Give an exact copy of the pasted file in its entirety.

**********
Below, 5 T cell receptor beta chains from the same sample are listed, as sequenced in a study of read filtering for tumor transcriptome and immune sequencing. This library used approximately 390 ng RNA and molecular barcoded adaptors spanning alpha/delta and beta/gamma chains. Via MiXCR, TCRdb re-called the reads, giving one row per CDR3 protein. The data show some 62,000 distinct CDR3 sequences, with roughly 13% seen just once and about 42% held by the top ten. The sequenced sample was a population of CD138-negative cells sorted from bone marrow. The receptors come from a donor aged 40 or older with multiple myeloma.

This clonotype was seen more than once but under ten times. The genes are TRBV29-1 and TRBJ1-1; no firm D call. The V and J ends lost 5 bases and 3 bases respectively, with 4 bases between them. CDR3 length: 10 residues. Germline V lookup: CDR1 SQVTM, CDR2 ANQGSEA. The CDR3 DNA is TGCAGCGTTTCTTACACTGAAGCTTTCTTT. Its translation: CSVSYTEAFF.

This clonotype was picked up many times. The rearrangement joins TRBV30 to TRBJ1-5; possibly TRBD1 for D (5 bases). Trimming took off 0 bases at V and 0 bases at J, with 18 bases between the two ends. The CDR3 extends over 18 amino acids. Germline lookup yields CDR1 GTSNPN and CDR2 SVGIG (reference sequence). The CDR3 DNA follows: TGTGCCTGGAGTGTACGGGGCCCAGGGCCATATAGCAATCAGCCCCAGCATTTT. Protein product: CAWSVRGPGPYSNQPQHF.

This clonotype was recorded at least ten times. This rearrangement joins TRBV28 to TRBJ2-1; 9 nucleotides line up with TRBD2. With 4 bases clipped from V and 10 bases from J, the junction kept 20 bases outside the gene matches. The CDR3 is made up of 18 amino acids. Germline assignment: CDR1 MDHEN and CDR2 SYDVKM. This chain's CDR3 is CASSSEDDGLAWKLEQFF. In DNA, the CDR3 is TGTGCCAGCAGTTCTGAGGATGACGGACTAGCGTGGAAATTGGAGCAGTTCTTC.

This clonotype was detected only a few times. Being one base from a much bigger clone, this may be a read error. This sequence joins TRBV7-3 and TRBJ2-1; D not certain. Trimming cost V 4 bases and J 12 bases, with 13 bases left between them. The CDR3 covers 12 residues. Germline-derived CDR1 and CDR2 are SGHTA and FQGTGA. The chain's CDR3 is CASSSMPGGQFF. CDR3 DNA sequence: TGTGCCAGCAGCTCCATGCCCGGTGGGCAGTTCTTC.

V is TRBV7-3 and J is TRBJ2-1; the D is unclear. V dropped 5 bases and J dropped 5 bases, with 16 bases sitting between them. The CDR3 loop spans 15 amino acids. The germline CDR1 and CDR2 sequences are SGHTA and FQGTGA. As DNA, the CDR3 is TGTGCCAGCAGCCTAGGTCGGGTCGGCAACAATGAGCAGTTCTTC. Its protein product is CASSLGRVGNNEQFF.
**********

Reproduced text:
Below, 5 T cell receptor beta chains from the same sample are listed, as sequenced in a study of read filtering for tumor transcriptome and immune sequencing. This library used approximately 390 ng RNA and molecular barcoded adaptors spanning alpha/delta and beta/gamma chains. Via MiXCR, TCRdb re-called the reads, giving one row per CDR3 protein. The data show some 62,000 distinct CDR3 sequences, with roughly 13% seen just once and about 42% held by the top ten. The sequenced sample was a population of CD138-negative cells sorted from bone marrow. The receptors come from a donor aged 40 or older with multiple myeloma.

This clonotype was seen more than once but under ten times. The genes are TRBV29-1 and TRBJ1-1; no firm D call. The V and J ends lost 5 bases and 3 bases respectively, with 4 bases between them. CDR3 length: 10 residues. Germline V lookup: CDR1 SQVTM, CDR2 ANQGSEA. The CDR3 DNA is TGCAGCGTTTCTTACACTGAAGCTTTCTTT. Its translation: CSVSYTEAFF.

This clonotype was picked up many times. The rearrangement joins TRBV30 to TRBJ1-5; possibly TRBD1 for D (5 bases). Trimming took off 0 bases at V and 0 bases at J, with 18 bases between the two ends. The CDR3 extends over 18 amino acids. Germline lookup yields CDR1 GTSNPN and CDR2 SVGIG (reference sequence). The CDR3 DNA follows: TGTGCCTGGAGTGTACGGGGCCCAGGGCCATATAGCAATCAGCCCCAGCATTTT. Protein product: CAWSVRGPGPYSNQPQHF.

This clonotype was recorded at least ten times. This rearrangement joins TRBV28 to TRBJ2-1; 9 nucleotides line up with TRBD2. With 4 bases clipped from V and 10 bases from J, the junction kept 20 bases outside the gene matches. The CDR3 is made up of 18 amino acids. Germline assignment: CDR1 MDHEN and CDR2 SYDVKM. This chain's CDR3 is CASSSEDDGLAWKLEQFF. In DNA, the CDR3 is TGTGCCAGCAGTTCTGAGGATGACGGACTAGCGTGGAAATTGGAGCAGTTCTTC.

This clonotype was detected only a few times. Being one base from a much bigger clone, this may be a read error. This sequence joins TRBV7-3 and TRBJ2-1; D not certain. Trimming cost V 4 bases and J 12 bases, with 13 bases left between them. The CDR3 covers 12 residues. Germline-derived CDR1 and CDR2 are SGHTA and FQGTGA. The chain's CDR3 is CASSSMPGGQFF. CDR3 DNA sequence: TGTGCCAGCAGCTCCATGCCCGGTGGGCAGTTCTTC.

V is TRBV7-3 and J is TRBJ2-1; the D is unclear. V dropped 5 bases and J dropped 5 bases, with 16 bases sitting between them. The CDR3 loop spans 15 amino acids. The germline CDR1 and CDR2 sequences are SGHTA and FQGTGA. As DNA, the CDR3 is TGTGCCAGCAGCCTAGGTCGGGTCGGCAACAATGAGCAGTTCTTC. Its protein product is CASSLGRVGNNEQFF.